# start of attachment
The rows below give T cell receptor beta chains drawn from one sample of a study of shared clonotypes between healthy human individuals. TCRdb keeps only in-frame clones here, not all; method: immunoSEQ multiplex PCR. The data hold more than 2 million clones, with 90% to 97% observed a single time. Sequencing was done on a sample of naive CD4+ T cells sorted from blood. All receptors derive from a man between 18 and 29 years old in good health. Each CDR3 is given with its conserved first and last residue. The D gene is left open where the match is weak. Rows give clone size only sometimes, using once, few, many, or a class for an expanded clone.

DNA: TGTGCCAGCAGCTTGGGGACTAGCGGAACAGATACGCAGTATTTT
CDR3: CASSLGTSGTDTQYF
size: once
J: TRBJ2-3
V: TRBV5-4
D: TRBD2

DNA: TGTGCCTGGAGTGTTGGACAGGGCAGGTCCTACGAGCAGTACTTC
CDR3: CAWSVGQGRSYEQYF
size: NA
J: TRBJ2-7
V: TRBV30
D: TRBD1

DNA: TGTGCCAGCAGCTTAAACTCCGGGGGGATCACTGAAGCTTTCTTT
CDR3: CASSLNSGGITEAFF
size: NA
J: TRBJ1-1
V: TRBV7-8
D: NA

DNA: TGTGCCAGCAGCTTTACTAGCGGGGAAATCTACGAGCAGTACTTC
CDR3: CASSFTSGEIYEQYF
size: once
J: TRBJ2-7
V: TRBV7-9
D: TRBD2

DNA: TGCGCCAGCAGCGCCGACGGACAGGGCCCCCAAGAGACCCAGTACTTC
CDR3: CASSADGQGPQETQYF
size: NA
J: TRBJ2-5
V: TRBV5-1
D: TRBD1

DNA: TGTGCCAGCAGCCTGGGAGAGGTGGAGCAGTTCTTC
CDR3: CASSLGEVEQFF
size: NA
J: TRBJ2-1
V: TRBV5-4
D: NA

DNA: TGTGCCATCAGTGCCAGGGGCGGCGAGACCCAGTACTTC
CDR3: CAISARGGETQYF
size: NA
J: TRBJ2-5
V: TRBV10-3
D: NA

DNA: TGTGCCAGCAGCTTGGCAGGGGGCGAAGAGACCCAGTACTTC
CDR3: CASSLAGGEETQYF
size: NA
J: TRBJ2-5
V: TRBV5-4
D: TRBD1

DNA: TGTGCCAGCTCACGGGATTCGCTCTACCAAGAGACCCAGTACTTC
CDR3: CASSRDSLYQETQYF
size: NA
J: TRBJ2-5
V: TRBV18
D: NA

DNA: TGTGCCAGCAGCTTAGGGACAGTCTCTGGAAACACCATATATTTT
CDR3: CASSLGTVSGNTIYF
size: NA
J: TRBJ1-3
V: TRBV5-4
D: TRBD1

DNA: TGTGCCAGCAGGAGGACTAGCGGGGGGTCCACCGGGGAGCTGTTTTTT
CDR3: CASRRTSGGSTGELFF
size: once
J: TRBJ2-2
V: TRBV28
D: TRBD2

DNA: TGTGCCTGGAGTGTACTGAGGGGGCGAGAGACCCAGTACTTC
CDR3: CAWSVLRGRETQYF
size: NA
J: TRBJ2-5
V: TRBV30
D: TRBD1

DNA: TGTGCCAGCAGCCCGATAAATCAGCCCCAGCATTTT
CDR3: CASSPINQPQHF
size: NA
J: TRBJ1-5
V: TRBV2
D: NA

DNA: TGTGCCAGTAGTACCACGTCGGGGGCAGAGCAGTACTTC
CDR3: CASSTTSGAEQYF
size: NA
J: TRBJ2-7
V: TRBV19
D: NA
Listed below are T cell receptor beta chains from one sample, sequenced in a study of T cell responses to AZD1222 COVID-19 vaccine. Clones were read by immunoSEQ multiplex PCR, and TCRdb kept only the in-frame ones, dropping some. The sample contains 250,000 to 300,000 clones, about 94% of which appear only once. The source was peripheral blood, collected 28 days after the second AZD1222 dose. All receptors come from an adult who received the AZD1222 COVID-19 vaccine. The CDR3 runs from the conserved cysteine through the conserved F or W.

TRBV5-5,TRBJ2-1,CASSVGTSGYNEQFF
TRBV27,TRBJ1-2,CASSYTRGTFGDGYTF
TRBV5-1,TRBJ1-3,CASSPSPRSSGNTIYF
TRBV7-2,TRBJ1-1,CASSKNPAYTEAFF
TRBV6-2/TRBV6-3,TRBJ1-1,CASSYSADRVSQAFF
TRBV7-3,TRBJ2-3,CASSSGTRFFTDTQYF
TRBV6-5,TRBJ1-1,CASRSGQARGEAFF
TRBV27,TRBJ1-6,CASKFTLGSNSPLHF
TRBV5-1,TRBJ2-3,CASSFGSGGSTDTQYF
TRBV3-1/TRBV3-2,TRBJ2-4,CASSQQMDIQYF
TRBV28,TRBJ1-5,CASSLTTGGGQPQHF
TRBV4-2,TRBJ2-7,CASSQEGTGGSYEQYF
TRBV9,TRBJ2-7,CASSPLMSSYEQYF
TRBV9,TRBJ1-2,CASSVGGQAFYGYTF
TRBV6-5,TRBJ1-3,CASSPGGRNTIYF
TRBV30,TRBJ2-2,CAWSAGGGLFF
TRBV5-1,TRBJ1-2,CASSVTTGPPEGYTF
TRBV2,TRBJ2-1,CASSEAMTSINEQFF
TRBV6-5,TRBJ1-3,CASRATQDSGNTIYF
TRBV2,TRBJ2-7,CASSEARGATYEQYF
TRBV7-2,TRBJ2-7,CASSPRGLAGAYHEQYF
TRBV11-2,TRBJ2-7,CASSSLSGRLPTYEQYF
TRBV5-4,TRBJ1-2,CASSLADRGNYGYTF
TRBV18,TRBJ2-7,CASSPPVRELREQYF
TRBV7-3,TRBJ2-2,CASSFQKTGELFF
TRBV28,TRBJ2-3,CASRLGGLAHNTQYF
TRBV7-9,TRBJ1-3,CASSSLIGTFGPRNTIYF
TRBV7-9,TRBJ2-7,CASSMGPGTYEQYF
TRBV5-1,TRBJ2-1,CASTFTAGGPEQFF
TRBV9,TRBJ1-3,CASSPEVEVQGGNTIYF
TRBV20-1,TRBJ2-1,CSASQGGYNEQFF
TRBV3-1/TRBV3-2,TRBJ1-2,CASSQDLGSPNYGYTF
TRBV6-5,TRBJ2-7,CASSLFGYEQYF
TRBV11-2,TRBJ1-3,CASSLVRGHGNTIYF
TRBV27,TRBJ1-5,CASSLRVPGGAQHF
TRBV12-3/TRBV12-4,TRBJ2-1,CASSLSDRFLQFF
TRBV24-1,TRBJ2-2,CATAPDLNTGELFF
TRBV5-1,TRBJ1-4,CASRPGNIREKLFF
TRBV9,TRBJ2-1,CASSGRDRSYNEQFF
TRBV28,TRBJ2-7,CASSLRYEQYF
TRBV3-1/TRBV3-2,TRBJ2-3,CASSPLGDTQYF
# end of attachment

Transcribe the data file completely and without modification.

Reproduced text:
The rows below give T cell receptor beta chains drawn from one sample of a study of shared clonotypes between healthy human individuals. TCRdb keeps only in-frame clones here, not all; method: immunoSEQ multiplex PCR. The data hold more than 2 million clones, with 90% to 97% observed a single time. Sequencing was done on a sample of naive CD4+ T cells sorted from blood. All receptors derive from a man between 18 and 29 years old in good health. Each CDR3 is given with its conserved first and last residue. The D gene is left open where the match is weak. Rows give clone size only sometimes, using once, few, many, or a class for an expanded clone.

DNA: TGTGCCAGCAGCTTGGGGACTAGCGGAACAGATACGCAGTATTTT
CDR3: CASSLGTSGTDTQYF
size: once
J: TRBJ2-3
V: TRBV5-4
D: TRBD2

DNA: TGTGCCTGGAGTGTTGGACAGGGCAGGTCCTACGAGCAGTACTTC
CDR3: CAWSVGQGRSYEQYF
size: NA
J: TRBJ2-7
V: TRBV30
D: TRBD1

DNA: TGTGCCAGCAGCTTAAACTCCGGGGGGATCACTGAAGCTTTCTTT
CDR3: CASSLNSGGITEAFF
size: NA
J: TRBJ1-1
V: TRBV7-8
D: NA

DNA: TGTGCCAGCAGCTTTACTAGCGGGGAAATCTACGAGCAGTACTTC
CDR3: CASSFTSGEIYEQYF
size: once
J: TRBJ2-7
V: TRBV7-9
D: TRBD2

DNA: TGCGCCAGCAGCGCCGACGGACAGGGCCCCCAAGAGACCCAGTACTTC
CDR3: CASSADGQGPQETQYF
size: NA
J: TRBJ2-5
V: TRBV5-1
D: TRBD1

DNA: TGTGCCAGCAGCCTGGGAGAGGTGGAGCAGTTCTTC
CDR3: CASSLGEVEQFF
size: NA
J: TRBJ2-1
V: TRBV5-4
D: NA

DNA: TGTGCCATCAGTGCCAGGGGCGGCGAGACCCAGTACTTC
CDR3: CAISARGGETQYF
size: NA
J: TRBJ2-5
V: TRBV10-3
D: NA

DNA: TGTGCCAGCAGCTTGGCAGGGGGCGAAGAGACCCAGTACTTC
CDR3: CASSLAGGEETQYF
size: NA
J: TRBJ2-5
V: TRBV5-4
D: TRBD1

DNA: TGTGCCAGCTCACGGGATTCGCTCTACCAAGAGACCCAGTACTTC
CDR3: CASSRDSLYQETQYF
size: NA
J: TRBJ2-5
V: TRBV18
D: NA

DNA: TGTGCCAGCAGCTTAGGGACAGTCTCTGGAAACACCATATATTTT
CDR3: CASSLGTVSGNTIYF
size: NA
J: TRBJ1-3
V: TRBV5-4
D: TRBD1

DNA: TGTGCCAGCAGGAGGACTAGCGGGGGGTCCACCGGGGAGCTGTTTTTT
CDR3: CASRRTSGGSTGELFF
size: once
J: TRBJ2-2
V: TRBV28
D: TRBD2

DNA: TGTGCCTGGAGTGTACTGAGGGGGCGAGAGACCCAGTACTTC
CDR3: CAWSVLRGRETQYF
size: NA
J: TRBJ2-5
V: TRBV30
D: TRBD1

DNA: TGTGCCAGCAGCCCGATAAATCAGCCCCAGCATTTT
CDR3: CASSPINQPQHF
size: NA
J: TRBJ1-5
V: TRBV2
D: NA

DNA: TGTGCCAGTAGTACCACGTCGGGGGCAGAGCAGTACTTC
CDR3: CASSTTSGAEQYF
size: NA
J: TRBJ2-7
V: TRBV19
D: NA
Listed below are T cell receptor beta chains from one sample, sequenced in a study of T cell responses to AZD1222 COVID-19 vaccine. Clones were read by immunoSEQ multiplex PCR, and TCRdb kept only the in-frame ones, dropping some. The sample contains 250,000 to 300,000 clones, about 94% of which appear only once. The source was peripheral blood, collected 28 days after the second AZD1222 dose. All receptors come from an adult who received the AZD1222 COVID-19 vaccine. The CDR3 runs from the conserved cysteine through the conserved F or W.

TRBV5-5,TRBJ2-1,CASSVGTSGYNEQFF
TRBV27,TRBJ1-2,CASSYTRGTFGDGYTF
TRBV5-1,TRBJ1-3,CASSPSPRSSGNTIYF
TRBV7-2,TRBJ1-1,CASSKNPAYTEAFF
TRBV6-2/TRBV6-3,TRBJ1-1,CASSYSADRVSQAFF
TRBV7-3,TRBJ2-3,CASSSGTRFFTDTQYF
TRBV6-5,TRBJ1-1,CASRSGQARGEAFF
TRBV27,TRBJ1-6,CASKFTLGSNSPLHF
TRBV5-1,TRBJ2-3,CASSFGSGGSTDTQYF
TRBV3-1/TRBV3-2,TRBJ2-4,CASSQQMDIQYF
TRBV28,TRBJ1-5,CASSLTTGGGQPQHF
TRBV4-2,TRBJ2-7,CASSQEGTGGSYEQYF
TRBV9,TRBJ2-7,CASSPLMSSYEQYF
TRBV9,TRBJ1-2,CASSVGGQAFYGYTF
TRBV6-5,TRBJ1-3,CASSPGGRNTIYF
TRBV30,TRBJ2-2,CAWSAGGGLFF
TRBV5-1,TRBJ1-2,CASSVTTGPPEGYTF
TRBV2,TRBJ2-1,CASSEAMTSINEQFF
TRBV6-5,TRBJ1-3,CASRATQDSGNTIYF
TRBV2,TRBJ2-7,CASSEARGATYEQYF
TRBV7-2,TRBJ2-7,CASSPRGLAGAYHEQYF
TRBV11-2,TRBJ2-7,CASSSLSGRLPTYEQYF
TRBV5-4,TRBJ1-2,CASSLADRGNYGYTF
TRBV18,TRBJ2-7,CASSPPVRELREQYF
TRBV7-3,TRBJ2-2,CASSFQKTGELFF
TRBV28,TRBJ2-3,CASRLGGLAHNTQYF
TRBV7-9,TRBJ1-3,CASSSLIGTFGPRNTIYF
TRBV7-9,TRBJ2-7,CASSMGPGTYEQYF
TRBV5-1,TRBJ2-1,CASTFTAGGPEQFF
TRBV9,TRBJ1-3,CASSPEVEVQGGNTIYF
TRBV20-1,TRBJ2-1,CSASQGGYNEQFF
TRBV3-1/TRBV3-2,TRBJ1-2,CASSQDLGSPNYGYTF
TRBV6-5,TRBJ2-7,CASSLFGYEQYF
TRBV11-2,TRBJ1-3,CASSLVRGHGNTIYF
TRBV27,TRBJ1-5,CASSLRVPGGAQHF
TRBV12-3/TRBV12-4,TRBJ2-1,CASSLSDRFLQFF
TRBV24-1,TRBJ2-2,CATAPDLNTGELFF
TRBV5-1,TRBJ1-4,CASRPGNIREKLFF
TRBV9,TRBJ2-1,CASSGRDRSYNEQFF
TRBV28,TRBJ2-7,CASSLRYEQYF
TRBV3-1/TRBV3-2,TRBJ2-3,CASSPLGDTQYF